Sunday, June 30, 2013

Daily Blog #7: Sunday Funday

Hello Reader,
       It's Sunday! Lenny Zelster did quotes on Sundays, but I'll be honest I don't do much quoting from famous people. So instead, lets have a contest. Every Sunday I'll be posting a question regarding digital forensics, first person to answer gets a prize. This weeks contest will be easy, didn't plan ahead enough to make it difficult :) The prize? A signed copy of the new book!


Rules: First person to comment with the most correct answer wins. Note I said most correct, if you think someone else only answered the question part way you can go into further detail to win. Employees of G-C Partners, LLC are not eligible, as you already have a copy of the book.

I want to use google+ comments for this for the time stamping, no funny business.

So the question: You have been given a forensic image of a Windows 7 system, you have been requested to determine if an external drive has been plugged in. They want to know the following:
  • When was it first plugged in
  • What was it last plugged in
  • What other times was it plugged in
  • What files and directories were copied and/or accessed from the drive
In your answer please list the artifacts and process you would follow to get this data.

You have until midnight PST (GMT -7) 6/30/13 to give it a try.

Good luck!
 

Saturday, June 29, 2013

Daily Blog #6: The weekly reading list

Hello Reader,
     It's Saturday so we will take a break from the current series and lets enjoy the weekend with some relaxing digital forensic reading. So get a good cup of coffee, a comfortable chair and I'll point you to what I'm reading this week to try to keep pace with the rest of the forensic world.

1. Over on the SANS forensics blog Mike Pilkington has a great article on securing active directory, you can read it here: http://computer-forensics.sans.org/blog/2013/06/20/overview-of-microsofts-best-practices-for-securing-active-directory

When I first started my career it was in information security and I believe it has benefited my forensic work to be aware of how systems are configured by default and what logs existed. Understanding active directory default configuration, how to secure it and what it contains won't just help IR people, when doing internal investigations of IT admins its important to be able to spot the subtle backdoors they leave.

2. If you are doing internal investigations of employees and deal with employees faking replies to emails you owe it to yourself to read Joachim Metz's excellent white paper on his deep dive into the PST structure. https://googledrive.com/host/0B3fBvzttpiiScU9qcG5ScEZKZE0/PFF%20forensics%20-%20e-mail%20and%20appoinment%20falsification%20analysis.pdf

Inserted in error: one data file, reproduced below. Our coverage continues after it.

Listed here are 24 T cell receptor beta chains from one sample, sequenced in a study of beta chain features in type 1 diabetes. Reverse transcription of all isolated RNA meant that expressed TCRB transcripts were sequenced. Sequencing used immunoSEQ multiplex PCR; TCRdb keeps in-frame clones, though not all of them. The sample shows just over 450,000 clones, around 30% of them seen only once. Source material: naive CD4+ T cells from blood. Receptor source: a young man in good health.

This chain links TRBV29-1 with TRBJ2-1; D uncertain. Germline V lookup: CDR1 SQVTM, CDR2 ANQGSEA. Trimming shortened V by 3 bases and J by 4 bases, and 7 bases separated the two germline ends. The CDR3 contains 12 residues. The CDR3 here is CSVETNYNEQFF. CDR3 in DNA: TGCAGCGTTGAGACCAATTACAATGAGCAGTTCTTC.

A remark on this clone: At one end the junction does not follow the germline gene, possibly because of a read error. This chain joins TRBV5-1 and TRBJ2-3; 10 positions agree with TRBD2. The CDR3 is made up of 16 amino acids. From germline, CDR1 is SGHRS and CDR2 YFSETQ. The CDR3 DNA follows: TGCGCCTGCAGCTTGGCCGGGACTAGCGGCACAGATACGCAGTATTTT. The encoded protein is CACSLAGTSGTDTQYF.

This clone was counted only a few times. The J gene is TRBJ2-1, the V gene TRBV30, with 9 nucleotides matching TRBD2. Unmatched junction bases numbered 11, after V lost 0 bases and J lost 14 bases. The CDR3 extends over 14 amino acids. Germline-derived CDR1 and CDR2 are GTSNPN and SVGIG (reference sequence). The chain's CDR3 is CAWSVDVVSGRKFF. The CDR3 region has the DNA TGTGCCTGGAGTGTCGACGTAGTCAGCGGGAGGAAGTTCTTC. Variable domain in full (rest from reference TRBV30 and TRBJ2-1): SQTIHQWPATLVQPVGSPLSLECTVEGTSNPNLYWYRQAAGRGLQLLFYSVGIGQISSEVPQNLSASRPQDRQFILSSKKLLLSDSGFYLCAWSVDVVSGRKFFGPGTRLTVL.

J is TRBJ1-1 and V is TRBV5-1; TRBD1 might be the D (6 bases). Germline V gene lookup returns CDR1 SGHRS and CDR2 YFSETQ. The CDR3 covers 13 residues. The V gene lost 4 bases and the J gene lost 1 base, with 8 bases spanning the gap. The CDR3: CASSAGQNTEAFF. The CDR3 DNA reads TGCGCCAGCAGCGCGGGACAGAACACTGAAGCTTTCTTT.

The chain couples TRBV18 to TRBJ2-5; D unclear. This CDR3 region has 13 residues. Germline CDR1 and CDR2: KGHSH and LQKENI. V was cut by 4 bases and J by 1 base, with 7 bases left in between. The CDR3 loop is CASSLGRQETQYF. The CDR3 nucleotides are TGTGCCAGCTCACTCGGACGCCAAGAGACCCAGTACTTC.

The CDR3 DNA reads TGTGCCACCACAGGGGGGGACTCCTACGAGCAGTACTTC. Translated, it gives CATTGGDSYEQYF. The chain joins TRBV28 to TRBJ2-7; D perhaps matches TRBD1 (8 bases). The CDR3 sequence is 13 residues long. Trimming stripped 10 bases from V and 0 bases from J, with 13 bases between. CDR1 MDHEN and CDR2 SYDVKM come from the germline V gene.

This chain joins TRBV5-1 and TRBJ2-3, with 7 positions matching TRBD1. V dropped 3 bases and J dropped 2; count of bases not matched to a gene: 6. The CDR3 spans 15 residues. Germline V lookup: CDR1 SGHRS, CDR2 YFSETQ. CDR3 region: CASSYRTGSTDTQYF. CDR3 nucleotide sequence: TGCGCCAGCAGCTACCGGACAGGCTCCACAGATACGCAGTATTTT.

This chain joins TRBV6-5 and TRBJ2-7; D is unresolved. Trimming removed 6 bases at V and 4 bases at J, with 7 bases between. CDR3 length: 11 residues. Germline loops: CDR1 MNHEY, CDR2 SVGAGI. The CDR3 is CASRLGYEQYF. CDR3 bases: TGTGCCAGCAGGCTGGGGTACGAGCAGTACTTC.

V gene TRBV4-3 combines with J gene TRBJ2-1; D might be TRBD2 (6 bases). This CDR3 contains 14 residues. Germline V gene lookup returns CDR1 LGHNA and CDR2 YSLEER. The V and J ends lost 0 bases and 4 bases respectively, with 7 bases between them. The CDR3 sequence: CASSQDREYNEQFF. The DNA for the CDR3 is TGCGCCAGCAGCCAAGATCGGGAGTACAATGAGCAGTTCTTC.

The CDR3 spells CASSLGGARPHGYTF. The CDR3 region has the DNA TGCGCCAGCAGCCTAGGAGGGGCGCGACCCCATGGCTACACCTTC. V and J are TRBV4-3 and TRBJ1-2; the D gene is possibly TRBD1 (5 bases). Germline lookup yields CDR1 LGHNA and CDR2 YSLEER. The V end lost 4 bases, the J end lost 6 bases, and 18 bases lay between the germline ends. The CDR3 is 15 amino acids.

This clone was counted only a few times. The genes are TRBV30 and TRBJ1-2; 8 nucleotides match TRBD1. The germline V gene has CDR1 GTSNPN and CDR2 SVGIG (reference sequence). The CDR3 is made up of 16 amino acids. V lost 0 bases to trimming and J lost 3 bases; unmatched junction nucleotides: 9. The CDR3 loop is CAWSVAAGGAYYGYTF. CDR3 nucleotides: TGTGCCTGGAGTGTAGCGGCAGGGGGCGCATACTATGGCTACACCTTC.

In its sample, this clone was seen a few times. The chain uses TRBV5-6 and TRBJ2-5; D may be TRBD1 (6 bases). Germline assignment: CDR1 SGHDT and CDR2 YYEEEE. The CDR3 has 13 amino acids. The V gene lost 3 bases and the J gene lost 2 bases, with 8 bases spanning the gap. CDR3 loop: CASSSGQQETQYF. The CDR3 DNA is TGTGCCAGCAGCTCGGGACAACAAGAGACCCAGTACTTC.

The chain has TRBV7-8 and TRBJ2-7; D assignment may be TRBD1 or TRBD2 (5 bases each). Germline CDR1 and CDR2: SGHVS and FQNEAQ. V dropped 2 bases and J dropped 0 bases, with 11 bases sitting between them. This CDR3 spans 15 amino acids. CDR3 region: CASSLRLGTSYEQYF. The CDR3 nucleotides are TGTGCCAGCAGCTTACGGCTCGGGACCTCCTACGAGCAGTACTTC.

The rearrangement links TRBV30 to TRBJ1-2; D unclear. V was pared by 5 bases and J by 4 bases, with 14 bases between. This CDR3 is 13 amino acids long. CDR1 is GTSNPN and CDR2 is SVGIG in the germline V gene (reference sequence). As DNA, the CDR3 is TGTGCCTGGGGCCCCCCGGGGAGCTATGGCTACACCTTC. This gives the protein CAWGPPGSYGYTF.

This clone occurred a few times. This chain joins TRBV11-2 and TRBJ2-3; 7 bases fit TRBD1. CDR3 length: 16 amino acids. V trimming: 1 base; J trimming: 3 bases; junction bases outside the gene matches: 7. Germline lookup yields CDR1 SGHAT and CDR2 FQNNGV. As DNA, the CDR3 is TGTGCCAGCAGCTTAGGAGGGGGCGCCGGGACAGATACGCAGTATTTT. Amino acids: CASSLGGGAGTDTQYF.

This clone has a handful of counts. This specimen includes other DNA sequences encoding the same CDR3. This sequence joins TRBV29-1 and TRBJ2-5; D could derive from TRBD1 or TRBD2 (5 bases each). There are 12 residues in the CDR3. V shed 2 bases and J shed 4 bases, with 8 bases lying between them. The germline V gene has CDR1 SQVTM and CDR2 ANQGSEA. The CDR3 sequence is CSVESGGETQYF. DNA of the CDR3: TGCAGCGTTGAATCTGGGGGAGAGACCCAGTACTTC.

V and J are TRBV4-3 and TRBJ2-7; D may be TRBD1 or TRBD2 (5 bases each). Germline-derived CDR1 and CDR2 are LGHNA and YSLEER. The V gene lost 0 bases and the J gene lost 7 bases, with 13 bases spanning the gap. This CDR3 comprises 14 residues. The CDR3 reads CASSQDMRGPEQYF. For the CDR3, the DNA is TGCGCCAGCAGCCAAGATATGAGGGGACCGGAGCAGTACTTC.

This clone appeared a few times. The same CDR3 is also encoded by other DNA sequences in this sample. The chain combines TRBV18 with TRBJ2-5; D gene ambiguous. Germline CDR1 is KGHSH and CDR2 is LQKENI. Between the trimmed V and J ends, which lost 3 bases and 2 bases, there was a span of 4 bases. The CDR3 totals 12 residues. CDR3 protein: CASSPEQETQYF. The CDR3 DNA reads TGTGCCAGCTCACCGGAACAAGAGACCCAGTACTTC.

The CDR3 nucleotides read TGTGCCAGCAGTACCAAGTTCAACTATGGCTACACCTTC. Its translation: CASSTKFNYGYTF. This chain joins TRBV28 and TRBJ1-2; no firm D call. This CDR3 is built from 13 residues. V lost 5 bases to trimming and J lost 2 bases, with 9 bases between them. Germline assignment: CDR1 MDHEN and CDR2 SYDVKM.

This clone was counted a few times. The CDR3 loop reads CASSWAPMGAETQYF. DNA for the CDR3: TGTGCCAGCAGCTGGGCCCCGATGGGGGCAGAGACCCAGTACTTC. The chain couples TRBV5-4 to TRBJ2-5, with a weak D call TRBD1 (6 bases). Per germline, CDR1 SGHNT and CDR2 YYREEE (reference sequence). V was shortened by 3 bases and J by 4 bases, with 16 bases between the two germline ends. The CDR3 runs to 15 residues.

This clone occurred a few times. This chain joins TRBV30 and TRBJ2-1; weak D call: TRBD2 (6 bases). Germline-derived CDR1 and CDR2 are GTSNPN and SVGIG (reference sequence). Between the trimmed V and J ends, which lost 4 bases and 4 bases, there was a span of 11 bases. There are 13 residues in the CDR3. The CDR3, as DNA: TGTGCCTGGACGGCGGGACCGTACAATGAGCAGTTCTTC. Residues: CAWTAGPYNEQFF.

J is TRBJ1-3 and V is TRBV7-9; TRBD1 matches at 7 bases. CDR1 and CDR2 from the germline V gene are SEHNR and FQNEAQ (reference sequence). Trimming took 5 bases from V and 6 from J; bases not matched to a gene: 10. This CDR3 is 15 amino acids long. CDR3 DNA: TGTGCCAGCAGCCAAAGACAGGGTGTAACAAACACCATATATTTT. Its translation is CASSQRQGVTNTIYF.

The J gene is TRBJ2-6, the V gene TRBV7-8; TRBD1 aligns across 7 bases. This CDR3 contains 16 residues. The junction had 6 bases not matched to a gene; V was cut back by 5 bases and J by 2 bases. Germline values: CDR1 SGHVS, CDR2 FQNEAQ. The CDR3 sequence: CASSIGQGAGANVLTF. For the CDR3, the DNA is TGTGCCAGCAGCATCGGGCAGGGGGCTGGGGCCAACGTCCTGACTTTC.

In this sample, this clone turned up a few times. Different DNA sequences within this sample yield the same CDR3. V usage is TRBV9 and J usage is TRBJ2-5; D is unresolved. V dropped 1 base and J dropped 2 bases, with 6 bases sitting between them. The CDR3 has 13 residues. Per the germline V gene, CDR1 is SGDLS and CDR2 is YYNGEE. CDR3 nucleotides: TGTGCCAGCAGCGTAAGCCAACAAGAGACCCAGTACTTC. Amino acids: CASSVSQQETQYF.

The thread index he discusses is something I've never seen parsed out by another tool and is something I keep in mind now when I'm approaching email investigations. The white paper is part of his libpff project, http://code.google.com/p/libpff/, which has been updated to work with Office 2007 and forward psts and osts.

3. One of my course co-authors Jake Williams wrote an interesting blog post, http://malwarejake.blogspot.com/2013/06/penetration-testing-scope-murky-waters.html, all about how clients place artificial limitations on penetration tests  and remove most of the tests usefulness. It's a good read and if you deal with penetration testers its something you should consider. If you are paying good money for a service, you should get the best evaluation of your network security your vendor can provide without artificial limitations.

4. Lastly this week I'd like to point out that with Windows 8 and Windows Server 2012 now out in the wild (I've had one windows 8 investigation so far) the USN structure has been updated to version 3. You can read the v3 specification here http://msdn.microsoft.com/en-us/library/windows/desktop/hh802708(v=vs.85).aspx to get an idea of the changes. Make sure your USN parser support the version 3 structure before you try it on Win 8/Server 2012. The triforce will be USN v3 aware in the coming release. If you are not including the USN in your investigations you are missing valuable data.

That's it for today, if you found something interesting this week please leave a link and a description in the comments.

Friday, June 28, 2013

Daily Blog #5: Milestones 3 and 4 detailed


Hello Reader,
                     The conversation from these posts is continuing in the comments and I'd like to ask you to consider joining us. While I enjoy sharing my perspectives we would all benefit from hearing yours as well. Whether you are just getting started or you've been doing this longer than I have, I would hope you would consider providing your experiences with these milestones and what is different in your professional achievements.